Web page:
NLRB Rescinds Four Provisions of the 2019 Election Rule and Delays Implementation of Remaining Provisions After DC Circuit Court Decision
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Today, the Federal Register filed for public inspection the NLRB’s notice to rescind four provisions from the Board’s Rules and Regulations contained in the Final Rule on representation case procedures published on December 18, 2019. This action complies with a recent decision of the United States Court of Appeals for the District of Columbia Circuit vacating the four provisions.
On January 17, 2023, the Court of Appeals issued a judgment ruling that three challenged provisions of the 2019 Final Rule were improperly enacted without notice and comment: (1) allowing employers up to five business days to furnish the voter list following the direction of election; (2) precluding Regional Directors from issuing certifications following elections if a request for review is pending or during the time in which a request for review could be filed; and (3) limiting a party’s selection of election observers to individuals who are current members of the voting unit whenever possible. Those provisions have never been in effect because they were previously enjoined by United States District Court for the District of Columbia.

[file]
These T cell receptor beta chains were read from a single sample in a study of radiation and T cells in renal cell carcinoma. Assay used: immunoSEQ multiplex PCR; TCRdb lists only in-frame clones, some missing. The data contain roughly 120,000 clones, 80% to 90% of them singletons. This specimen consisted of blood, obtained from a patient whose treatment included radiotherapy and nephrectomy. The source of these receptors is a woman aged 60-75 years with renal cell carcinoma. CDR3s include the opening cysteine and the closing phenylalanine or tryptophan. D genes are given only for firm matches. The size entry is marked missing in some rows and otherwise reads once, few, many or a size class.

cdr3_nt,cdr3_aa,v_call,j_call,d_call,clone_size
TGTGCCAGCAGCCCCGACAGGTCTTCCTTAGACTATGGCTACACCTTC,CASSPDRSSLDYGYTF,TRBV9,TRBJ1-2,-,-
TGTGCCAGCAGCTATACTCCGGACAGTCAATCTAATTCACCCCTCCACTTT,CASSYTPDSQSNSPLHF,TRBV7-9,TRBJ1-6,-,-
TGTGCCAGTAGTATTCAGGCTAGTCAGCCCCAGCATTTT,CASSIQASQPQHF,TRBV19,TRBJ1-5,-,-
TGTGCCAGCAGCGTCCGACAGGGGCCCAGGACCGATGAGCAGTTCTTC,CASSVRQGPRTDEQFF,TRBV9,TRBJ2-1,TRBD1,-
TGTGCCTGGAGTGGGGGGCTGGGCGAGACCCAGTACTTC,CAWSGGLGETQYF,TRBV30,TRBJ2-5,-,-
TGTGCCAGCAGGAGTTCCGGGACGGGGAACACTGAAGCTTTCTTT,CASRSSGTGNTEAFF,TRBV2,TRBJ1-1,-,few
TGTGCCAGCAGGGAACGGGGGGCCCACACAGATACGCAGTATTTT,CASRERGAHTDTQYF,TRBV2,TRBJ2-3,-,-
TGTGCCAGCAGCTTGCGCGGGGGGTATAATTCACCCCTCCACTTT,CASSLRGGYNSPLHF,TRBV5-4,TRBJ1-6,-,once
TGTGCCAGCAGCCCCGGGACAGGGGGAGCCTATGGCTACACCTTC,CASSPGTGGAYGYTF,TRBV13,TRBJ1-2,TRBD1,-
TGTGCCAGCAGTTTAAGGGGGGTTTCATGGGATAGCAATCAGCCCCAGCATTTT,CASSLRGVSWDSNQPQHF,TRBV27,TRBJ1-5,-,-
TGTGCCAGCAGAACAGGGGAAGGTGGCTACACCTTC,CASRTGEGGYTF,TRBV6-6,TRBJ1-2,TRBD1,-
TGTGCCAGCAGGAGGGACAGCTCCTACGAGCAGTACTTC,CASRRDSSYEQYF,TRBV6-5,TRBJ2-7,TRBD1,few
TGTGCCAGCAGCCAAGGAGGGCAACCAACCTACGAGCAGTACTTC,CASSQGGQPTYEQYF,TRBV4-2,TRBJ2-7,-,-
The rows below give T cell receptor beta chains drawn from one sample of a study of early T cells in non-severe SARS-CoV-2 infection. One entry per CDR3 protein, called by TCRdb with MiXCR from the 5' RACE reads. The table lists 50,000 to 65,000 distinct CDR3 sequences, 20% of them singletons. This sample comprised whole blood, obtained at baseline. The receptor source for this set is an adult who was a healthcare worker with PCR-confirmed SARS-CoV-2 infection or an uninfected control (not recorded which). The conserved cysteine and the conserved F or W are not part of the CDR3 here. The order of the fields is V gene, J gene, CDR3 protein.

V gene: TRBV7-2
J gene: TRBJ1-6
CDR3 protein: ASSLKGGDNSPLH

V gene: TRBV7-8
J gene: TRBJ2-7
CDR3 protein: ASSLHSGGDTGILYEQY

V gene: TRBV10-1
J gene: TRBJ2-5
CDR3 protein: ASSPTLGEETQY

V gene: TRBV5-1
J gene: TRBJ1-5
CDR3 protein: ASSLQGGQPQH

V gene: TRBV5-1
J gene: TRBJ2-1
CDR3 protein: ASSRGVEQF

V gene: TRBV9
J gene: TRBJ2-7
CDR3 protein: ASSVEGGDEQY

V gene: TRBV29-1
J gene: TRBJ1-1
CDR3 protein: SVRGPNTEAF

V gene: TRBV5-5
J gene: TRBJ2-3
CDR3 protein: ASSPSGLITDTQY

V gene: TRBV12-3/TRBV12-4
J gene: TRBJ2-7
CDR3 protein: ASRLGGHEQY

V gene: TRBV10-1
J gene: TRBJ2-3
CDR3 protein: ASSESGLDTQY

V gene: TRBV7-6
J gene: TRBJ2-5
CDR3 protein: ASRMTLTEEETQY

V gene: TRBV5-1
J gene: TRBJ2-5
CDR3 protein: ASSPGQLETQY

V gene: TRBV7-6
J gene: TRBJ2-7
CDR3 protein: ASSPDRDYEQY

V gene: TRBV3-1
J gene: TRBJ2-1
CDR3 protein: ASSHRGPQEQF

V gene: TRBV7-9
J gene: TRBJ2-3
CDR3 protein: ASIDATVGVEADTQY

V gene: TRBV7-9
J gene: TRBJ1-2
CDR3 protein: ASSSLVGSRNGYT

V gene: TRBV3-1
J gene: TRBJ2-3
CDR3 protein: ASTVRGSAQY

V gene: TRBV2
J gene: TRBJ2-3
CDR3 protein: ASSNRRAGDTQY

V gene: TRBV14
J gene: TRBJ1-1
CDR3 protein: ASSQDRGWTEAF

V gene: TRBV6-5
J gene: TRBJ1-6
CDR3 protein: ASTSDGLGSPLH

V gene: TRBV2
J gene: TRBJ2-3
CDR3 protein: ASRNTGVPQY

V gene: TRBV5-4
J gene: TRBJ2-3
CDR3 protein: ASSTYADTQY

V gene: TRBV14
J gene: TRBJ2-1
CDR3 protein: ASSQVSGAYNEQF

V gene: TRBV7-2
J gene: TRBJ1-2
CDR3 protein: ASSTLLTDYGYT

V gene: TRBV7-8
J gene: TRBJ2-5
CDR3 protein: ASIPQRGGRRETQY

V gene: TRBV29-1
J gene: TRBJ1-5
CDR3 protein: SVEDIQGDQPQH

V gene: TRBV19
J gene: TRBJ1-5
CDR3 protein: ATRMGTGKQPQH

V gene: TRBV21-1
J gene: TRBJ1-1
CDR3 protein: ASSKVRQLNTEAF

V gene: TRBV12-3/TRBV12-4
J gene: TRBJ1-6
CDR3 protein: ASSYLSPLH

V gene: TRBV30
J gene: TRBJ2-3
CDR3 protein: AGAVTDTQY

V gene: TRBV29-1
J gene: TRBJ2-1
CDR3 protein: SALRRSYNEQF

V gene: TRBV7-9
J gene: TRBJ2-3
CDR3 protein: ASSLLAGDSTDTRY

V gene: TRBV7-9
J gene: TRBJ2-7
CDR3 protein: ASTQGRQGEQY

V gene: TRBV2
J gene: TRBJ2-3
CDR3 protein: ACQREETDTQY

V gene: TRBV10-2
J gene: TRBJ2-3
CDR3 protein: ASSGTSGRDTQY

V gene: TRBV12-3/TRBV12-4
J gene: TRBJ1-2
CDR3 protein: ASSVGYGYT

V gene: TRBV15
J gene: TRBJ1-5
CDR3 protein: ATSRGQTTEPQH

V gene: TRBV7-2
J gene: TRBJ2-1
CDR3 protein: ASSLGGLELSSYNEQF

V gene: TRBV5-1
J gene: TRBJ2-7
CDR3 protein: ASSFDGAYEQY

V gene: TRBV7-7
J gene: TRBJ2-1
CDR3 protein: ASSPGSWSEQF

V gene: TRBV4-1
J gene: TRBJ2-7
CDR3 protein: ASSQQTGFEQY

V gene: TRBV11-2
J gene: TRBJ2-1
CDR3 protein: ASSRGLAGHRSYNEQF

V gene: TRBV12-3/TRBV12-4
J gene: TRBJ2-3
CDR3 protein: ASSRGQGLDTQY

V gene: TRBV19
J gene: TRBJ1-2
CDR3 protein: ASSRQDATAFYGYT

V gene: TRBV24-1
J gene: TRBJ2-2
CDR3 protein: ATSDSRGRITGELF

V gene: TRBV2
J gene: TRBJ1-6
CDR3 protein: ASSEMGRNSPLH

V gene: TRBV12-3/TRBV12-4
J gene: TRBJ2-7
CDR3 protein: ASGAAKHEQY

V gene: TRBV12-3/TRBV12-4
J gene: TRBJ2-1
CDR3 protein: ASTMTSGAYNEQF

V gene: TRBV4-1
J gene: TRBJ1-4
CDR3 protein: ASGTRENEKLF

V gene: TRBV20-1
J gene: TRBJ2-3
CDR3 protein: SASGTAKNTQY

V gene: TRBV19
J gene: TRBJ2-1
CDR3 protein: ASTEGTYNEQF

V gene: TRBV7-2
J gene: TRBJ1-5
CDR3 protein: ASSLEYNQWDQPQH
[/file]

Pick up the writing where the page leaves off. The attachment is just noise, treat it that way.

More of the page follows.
The Court of Appeals also held that a provision in the 2019 Rule providing for automatic impoundment of ballots under certain circumstances when a petition for review is pending with the Board, which is currently in effect, is contrary to the National Labor Relations Act.
The Board’s rule rescinds all four of the provisions struck down by the Court of Appeals and reinstates previous regulations.
The Federal Register also filed for public inspection a notice staying the effective date of two other provisions of the 2019 Rule to September 10, 2023.
These provisions had been enjoined by the District Court and have never gone into effect. The provisions (1) allow parties to litigate disputes over unit scope and voter eligibility prior to the election and (2) instruct Regional Directors not to schedule elections before the 20th business day after the date of the direction of election. The Court of Appeals found that the Board could lawfully issue these provisions without notice and comment, but remanded the case to the District Court so that it could consider other grounds on which the provisions had been challenged as unlawful.
The Board will continue to postpone implementation of these provisions as litigation remains pending and while the Board considers whether to revise or repeal the 2019 Rule.
Members Wilcox and Prouty joined Chairman McFerran in issuing the changes to the Final Rule. Member Kaplan dissented.
Established in 1935, the National Labor Relations Board is an independent federal agency that protects employees from unfair labor practices and protects the right of private sector employees to join together, with or without a union, to improve wages, benefits and working conditions. The NLRB conducts hundreds of workplace elections and investigates thousands of unfair labor practice charges each year.